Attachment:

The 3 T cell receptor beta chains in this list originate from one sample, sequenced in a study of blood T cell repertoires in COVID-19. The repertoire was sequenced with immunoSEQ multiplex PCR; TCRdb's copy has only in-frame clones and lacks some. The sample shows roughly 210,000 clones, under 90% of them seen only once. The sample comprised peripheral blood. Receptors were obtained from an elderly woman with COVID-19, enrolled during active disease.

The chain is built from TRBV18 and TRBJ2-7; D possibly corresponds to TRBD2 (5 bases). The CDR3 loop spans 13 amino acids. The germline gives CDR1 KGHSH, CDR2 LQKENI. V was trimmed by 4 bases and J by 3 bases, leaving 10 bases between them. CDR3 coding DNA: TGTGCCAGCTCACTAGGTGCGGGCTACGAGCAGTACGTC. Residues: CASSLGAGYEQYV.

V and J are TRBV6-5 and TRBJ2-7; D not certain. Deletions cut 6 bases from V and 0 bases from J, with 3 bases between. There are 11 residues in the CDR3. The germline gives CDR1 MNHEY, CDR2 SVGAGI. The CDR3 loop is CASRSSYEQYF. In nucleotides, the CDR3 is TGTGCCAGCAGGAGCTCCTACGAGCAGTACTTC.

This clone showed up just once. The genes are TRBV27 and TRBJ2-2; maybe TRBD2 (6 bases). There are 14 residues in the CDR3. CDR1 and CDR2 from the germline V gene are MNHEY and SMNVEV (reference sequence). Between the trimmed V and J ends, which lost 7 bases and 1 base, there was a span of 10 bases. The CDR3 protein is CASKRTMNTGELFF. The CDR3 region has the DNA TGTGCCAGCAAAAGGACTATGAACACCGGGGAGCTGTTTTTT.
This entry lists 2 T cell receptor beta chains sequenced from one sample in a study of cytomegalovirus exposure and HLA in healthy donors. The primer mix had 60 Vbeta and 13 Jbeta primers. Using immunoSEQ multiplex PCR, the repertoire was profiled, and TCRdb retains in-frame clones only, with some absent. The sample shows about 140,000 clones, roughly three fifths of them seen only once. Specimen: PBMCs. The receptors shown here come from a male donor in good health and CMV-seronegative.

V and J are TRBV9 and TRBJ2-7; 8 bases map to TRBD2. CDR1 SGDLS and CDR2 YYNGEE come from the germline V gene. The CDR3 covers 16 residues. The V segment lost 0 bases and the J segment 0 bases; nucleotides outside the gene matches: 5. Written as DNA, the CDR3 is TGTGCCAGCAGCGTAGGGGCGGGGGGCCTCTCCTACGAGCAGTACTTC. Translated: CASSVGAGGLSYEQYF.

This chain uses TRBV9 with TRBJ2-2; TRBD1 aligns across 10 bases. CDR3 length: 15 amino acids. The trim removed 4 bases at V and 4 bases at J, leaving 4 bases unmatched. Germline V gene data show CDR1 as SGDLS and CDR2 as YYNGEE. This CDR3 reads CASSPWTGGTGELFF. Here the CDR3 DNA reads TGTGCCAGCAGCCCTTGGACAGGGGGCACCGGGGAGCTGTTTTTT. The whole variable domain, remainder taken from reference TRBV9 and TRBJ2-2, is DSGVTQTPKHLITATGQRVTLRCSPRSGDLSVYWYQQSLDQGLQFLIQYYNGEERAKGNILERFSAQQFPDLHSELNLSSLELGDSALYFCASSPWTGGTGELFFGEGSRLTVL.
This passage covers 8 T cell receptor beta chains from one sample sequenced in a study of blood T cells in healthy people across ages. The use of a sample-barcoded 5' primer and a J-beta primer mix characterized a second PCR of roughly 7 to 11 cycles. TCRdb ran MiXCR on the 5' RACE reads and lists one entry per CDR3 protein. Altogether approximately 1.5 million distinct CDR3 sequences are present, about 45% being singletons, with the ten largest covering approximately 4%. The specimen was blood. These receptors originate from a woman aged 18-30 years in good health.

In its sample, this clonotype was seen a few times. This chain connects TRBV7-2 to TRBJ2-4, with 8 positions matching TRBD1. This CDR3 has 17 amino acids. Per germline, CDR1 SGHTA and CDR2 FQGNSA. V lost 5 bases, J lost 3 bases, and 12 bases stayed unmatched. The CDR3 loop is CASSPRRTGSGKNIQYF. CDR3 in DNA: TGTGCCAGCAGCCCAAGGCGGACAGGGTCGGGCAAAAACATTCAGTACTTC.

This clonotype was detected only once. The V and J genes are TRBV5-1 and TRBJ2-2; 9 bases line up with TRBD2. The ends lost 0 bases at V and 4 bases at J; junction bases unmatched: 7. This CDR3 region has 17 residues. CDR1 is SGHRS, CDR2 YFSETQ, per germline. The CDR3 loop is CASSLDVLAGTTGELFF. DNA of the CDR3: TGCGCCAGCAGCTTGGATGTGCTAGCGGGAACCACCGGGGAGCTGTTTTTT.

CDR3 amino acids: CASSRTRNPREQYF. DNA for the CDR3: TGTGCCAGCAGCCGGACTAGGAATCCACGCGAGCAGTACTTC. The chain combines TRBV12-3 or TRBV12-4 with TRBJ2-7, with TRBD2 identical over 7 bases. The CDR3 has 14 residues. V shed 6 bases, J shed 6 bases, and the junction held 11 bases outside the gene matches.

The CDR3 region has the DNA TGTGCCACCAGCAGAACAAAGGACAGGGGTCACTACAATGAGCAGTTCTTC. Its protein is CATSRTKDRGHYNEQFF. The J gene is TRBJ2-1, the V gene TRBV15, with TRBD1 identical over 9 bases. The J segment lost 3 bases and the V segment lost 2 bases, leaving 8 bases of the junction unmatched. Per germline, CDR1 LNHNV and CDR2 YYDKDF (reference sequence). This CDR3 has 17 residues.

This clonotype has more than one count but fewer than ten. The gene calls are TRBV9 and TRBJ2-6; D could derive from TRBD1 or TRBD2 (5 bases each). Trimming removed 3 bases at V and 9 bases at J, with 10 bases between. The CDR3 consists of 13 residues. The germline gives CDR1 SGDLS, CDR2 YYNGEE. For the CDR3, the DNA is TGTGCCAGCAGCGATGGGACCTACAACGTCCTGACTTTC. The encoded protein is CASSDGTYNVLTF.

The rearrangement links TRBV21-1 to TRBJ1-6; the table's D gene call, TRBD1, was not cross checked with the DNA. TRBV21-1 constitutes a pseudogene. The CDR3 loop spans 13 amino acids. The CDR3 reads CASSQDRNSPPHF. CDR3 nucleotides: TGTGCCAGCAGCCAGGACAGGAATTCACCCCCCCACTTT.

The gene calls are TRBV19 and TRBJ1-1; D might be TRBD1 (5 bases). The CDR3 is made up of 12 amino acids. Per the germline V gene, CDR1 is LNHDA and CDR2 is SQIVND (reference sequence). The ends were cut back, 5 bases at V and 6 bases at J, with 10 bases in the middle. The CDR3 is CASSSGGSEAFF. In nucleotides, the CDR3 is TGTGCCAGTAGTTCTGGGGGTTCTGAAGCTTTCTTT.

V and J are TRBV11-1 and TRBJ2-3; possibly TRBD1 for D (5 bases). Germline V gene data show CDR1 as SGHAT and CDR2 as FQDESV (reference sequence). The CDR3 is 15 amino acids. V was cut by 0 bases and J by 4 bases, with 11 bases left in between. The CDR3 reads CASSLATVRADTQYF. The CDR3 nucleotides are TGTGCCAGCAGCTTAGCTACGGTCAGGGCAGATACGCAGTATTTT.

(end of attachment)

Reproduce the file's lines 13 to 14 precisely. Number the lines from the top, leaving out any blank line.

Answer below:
This clonotype has more than one count but fewer than ten. The gene calls are TRBV9 and TRBJ2-6; D could derive from TRBD1 or TRBD2 (5 bases each). Trimming removed 3 bases at V and 9 bases at J, with 10 bases between. The CDR3 consists of 13 residues. The germline gives CDR1 SGDLS, CDR2 YYNGEE. For the CDR3, the DNA is TGTGCCAGCAGCGATGGGACCTACAACGTCCTGACTTTC. The encoded protein is CASSDGTYNVLTF.

The rearrangement links TRBV21-1 to TRBJ1-6; the table's D gene call, TRBD1, was not cross checked with the DNA. TRBV21-1 constitutes a pseudogene. The CDR3 loop spans 13 amino acids. The CDR3 reads CASSQDRNSPPHF. CDR3 nucleotides: TGTGCCAGCAGCCAGGACAGGAATTCACCCCCCCACTTT.